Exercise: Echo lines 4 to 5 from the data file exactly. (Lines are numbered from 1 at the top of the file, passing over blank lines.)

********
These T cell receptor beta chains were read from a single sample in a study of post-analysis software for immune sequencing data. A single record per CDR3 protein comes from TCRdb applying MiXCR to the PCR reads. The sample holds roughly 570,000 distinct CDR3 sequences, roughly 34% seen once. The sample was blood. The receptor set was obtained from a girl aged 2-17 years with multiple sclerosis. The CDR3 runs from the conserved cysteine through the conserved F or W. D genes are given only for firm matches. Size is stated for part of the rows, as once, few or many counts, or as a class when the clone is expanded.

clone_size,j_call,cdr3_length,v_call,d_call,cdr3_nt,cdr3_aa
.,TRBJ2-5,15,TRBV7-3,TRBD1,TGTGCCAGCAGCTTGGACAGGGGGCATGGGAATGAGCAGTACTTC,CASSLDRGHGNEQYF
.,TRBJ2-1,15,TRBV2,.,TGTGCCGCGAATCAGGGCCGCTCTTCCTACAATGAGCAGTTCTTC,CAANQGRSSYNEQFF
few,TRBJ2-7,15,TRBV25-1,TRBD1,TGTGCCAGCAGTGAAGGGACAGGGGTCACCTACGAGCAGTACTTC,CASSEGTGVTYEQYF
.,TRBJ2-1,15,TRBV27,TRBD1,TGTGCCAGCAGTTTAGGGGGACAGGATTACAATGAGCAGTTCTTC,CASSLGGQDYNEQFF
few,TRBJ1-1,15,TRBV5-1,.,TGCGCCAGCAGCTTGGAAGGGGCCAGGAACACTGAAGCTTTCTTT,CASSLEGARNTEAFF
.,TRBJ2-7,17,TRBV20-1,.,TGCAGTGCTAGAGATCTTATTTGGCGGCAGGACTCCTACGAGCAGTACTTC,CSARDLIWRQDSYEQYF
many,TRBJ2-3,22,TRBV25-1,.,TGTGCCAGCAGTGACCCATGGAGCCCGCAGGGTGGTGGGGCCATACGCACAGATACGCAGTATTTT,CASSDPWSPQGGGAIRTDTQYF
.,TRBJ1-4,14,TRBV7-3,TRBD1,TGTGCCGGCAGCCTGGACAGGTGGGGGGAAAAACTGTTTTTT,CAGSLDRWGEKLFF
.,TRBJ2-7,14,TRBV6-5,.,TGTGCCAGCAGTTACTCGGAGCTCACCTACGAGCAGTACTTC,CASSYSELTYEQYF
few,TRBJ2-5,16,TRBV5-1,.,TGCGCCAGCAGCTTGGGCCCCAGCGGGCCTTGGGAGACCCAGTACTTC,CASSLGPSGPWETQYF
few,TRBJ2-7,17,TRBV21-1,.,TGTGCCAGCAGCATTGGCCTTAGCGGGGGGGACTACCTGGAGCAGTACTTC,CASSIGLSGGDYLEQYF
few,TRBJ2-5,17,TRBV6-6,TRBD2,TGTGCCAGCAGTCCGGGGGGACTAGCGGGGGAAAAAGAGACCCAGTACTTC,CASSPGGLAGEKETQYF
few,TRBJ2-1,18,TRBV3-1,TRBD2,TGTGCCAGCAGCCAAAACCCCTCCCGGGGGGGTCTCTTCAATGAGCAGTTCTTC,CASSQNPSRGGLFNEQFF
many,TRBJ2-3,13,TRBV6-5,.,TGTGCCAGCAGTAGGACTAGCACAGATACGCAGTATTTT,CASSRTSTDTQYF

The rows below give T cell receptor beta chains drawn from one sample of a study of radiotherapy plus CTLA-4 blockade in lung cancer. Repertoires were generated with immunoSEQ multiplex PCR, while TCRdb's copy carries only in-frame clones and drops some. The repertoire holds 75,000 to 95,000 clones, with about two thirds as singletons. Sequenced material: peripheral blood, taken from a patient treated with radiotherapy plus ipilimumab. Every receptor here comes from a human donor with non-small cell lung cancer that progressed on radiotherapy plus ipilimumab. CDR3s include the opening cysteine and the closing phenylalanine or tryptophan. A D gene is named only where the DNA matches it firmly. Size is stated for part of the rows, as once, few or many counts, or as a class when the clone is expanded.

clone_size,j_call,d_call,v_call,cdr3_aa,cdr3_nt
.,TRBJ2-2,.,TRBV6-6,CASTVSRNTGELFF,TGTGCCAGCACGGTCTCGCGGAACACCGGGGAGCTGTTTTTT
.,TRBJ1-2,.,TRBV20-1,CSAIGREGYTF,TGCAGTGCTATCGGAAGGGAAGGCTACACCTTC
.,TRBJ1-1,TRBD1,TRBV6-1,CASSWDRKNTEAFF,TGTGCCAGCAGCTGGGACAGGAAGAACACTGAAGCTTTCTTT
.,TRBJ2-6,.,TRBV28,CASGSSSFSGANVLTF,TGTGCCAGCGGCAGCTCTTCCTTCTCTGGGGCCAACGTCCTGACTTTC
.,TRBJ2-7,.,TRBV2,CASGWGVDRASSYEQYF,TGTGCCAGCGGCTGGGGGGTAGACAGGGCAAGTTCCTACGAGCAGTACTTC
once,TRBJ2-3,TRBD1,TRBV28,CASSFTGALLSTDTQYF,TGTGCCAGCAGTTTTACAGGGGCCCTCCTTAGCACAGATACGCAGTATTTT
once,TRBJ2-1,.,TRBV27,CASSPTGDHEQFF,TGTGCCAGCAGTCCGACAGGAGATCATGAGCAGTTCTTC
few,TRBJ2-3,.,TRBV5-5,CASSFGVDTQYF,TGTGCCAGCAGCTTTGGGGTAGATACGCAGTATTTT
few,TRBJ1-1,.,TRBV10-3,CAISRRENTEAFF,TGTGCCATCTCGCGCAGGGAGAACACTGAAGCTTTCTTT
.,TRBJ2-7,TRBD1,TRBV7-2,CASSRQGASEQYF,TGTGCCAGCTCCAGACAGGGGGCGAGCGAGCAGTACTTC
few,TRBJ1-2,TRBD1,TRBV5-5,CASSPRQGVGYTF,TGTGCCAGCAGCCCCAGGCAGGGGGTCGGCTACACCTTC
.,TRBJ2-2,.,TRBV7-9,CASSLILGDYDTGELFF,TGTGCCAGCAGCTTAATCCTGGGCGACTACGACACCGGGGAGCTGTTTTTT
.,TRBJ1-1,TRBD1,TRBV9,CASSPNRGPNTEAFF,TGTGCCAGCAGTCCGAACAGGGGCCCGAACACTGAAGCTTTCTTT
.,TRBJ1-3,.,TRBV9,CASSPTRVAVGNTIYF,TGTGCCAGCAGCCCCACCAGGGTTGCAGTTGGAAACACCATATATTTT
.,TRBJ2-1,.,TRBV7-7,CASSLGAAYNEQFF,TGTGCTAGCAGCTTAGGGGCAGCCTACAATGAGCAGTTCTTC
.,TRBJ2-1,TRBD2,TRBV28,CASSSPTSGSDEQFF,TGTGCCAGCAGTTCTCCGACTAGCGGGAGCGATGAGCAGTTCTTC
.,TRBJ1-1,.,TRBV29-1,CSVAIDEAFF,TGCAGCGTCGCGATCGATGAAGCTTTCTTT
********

.,TRBJ2-1,15,TRBV2,.,TGTGCCGCGAATCAGGGCCGCTCTTCCTACAATGAGCAGTTCTTC,CAANQGRSSYNEQFF
few,TRBJ2-7,15,TRBV25-1,TRBD1,TGTGCCAGCAGTGAAGGGACAGGGGTCACCTACGAGCAGTACTTC,CASSEGTGVTYEQYF